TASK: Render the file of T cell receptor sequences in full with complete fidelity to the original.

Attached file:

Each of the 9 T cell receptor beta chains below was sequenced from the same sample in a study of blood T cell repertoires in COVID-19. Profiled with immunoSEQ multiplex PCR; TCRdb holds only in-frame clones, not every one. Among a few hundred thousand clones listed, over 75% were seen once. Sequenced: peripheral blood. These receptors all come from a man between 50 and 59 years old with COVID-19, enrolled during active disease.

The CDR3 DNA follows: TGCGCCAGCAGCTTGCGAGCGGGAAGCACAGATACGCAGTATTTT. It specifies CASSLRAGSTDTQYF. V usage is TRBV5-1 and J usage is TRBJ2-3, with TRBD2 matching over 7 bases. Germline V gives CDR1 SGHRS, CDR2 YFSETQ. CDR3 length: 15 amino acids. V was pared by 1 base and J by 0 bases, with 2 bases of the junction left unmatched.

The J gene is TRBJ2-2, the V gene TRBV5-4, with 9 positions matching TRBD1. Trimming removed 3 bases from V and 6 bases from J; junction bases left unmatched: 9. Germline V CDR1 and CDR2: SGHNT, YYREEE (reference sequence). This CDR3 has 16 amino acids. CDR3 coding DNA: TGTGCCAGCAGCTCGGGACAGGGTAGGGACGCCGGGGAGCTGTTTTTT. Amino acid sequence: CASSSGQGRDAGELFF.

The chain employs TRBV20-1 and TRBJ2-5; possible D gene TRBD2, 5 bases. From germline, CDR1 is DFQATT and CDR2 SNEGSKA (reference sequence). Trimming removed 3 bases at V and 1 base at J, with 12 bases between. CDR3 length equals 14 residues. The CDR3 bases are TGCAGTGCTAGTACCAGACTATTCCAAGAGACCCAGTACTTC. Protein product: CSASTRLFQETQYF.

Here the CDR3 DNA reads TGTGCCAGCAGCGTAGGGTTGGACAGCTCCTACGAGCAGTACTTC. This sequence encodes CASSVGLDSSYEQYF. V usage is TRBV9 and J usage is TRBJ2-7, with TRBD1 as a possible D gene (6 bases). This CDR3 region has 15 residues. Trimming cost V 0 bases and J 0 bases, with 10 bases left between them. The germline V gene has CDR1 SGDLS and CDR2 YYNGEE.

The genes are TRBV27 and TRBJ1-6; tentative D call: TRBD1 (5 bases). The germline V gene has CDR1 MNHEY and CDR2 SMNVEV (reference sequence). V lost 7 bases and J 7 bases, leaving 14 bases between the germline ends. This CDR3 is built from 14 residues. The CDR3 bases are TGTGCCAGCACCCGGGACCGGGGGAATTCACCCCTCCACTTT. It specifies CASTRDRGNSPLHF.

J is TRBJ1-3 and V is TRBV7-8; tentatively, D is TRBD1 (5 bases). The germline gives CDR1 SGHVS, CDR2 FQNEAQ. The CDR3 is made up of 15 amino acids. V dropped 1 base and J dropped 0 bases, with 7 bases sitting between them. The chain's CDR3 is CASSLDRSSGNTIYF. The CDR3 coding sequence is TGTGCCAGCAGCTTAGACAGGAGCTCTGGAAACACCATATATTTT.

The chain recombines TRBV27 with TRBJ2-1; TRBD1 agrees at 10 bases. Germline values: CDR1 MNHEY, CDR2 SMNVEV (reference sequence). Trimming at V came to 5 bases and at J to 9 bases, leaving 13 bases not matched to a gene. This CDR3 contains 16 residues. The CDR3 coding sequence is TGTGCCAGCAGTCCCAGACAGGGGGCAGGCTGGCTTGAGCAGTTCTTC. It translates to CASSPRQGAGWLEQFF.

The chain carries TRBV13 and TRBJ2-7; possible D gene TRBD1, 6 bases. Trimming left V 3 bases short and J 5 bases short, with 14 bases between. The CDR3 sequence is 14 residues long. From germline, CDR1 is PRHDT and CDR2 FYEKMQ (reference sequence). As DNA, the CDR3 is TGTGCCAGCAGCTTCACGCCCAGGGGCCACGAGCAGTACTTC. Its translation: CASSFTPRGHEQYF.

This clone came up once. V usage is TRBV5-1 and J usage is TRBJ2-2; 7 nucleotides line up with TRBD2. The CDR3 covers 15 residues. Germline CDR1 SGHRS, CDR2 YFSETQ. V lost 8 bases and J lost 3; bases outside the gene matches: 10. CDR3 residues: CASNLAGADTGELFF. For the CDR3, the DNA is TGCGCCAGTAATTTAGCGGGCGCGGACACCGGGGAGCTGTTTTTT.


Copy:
Each of the 9 T cell receptor beta chains below was sequenced from the same sample in a study of blood T cell repertoires in COVID-19. Profiled with immunoSEQ multiplex PCR; TCRdb holds only in-frame clones, not every one. Among a few hundred thousand clones listed, over 75% were seen once. Sequenced: peripheral blood. These receptors all come from a man between 50 and 59 years old with COVID-19, enrolled during active disease.

The CDR3 DNA follows: TGCGCCAGCAGCTTGCGAGCGGGAAGCACAGATACGCAGTATTTT. It specifies CASSLRAGSTDTQYF. V usage is TRBV5-1 and J usage is TRBJ2-3, with TRBD2 matching over 7 bases. Germline V gives CDR1 SGHRS, CDR2 YFSETQ. CDR3 length: 15 amino acids. V was pared by 1 base and J by 0 bases, with 2 bases of the junction left unmatched.

The J gene is TRBJ2-2, the V gene TRBV5-4, with 9 positions matching TRBD1. Trimming removed 3 bases from V and 6 bases from J; junction bases left unmatched: 9. Germline V CDR1 and CDR2: SGHNT, YYREEE (reference sequence). This CDR3 has 16 amino acids. CDR3 coding DNA: TGTGCCAGCAGCTCGGGACAGGGTAGGGACGCCGGGGAGCTGTTTTTT. Amino acid sequence: CASSSGQGRDAGELFF.

The chain employs TRBV20-1 and TRBJ2-5; possible D gene TRBD2, 5 bases. From germline, CDR1 is DFQATT and CDR2 SNEGSKA (reference sequence). Trimming removed 3 bases at V and 1 base at J, with 12 bases between. CDR3 length equals 14 residues. The CDR3 bases are TGCAGTGCTAGTACCAGACTATTCCAAGAGACCCAGTACTTC. Protein product: CSASTRLFQETQYF.

Here the CDR3 DNA reads TGTGCCAGCAGCGTAGGGTTGGACAGCTCCTACGAGCAGTACTTC. This sequence encodes CASSVGLDSSYEQYF. V usage is TRBV9 and J usage is TRBJ2-7, with TRBD1 as a possible D gene (6 bases). This CDR3 region has 15 residues. Trimming cost V 0 bases and J 0 bases, with 10 bases left between them. The germline V gene has CDR1 SGDLS and CDR2 YYNGEE.

The genes are TRBV27 and TRBJ1-6; tentative D call: TRBD1 (5 bases). The germline V gene has CDR1 MNHEY and CDR2 SMNVEV (reference sequence). V lost 7 bases and J 7 bases, leaving 14 bases between the germline ends. This CDR3 is built from 14 residues. The CDR3 bases are TGTGCCAGCACCCGGGACCGGGGGAATTCACCCCTCCACTTT. It specifies CASTRDRGNSPLHF.

J is TRBJ1-3 and V is TRBV7-8; tentatively, D is TRBD1 (5 bases). The germline gives CDR1 SGHVS, CDR2 FQNEAQ. The CDR3 is made up of 15 amino acids. V dropped 1 base and J dropped 0 bases, with 7 bases sitting between them. The chain's CDR3 is CASSLDRSSGNTIYF. The CDR3 coding sequence is TGTGCCAGCAGCTTAGACAGGAGCTCTGGAAACACCATATATTTT.

The chain recombines TRBV27 with TRBJ2-1; TRBD1 agrees at 10 bases. Germline values: CDR1 MNHEY, CDR2 SMNVEV (reference sequence). Trimming at V came to 5 bases and at J to 9 bases, leaving 13 bases not matched to a gene. This CDR3 contains 16 residues. The CDR3 coding sequence is TGTGCCAGCAGTCCCAGACAGGGGGCAGGCTGGCTTGAGCAGTTCTTC. It translates to CASSPRQGAGWLEQFF.

The chain carries TRBV13 and TRBJ2-7; possible D gene TRBD1, 6 bases. Trimming left V 3 bases short and J 5 bases short, with 14 bases between. The CDR3 sequence is 14 residues long. From germline, CDR1 is PRHDT and CDR2 FYEKMQ (reference sequence). As DNA, the CDR3 is TGTGCCAGCAGCTTCACGCCCAGGGGCCACGAGCAGTACTTC. Its translation: CASSFTPRGHEQYF.

This clone came up once. V usage is TRBV5-1 and J usage is TRBJ2-2; 7 nucleotides line up with TRBD2. The CDR3 covers 15 residues. Germline CDR1 SGHRS, CDR2 YFSETQ. V lost 8 bases and J lost 3; bases outside the gene matches: 10. CDR3 residues: CASNLAGADTGELFF. For the CDR3, the DNA is TGCGCCAGTAATTTAGCGGGCGCGGACACCGGGGAGCTGTTTTTT.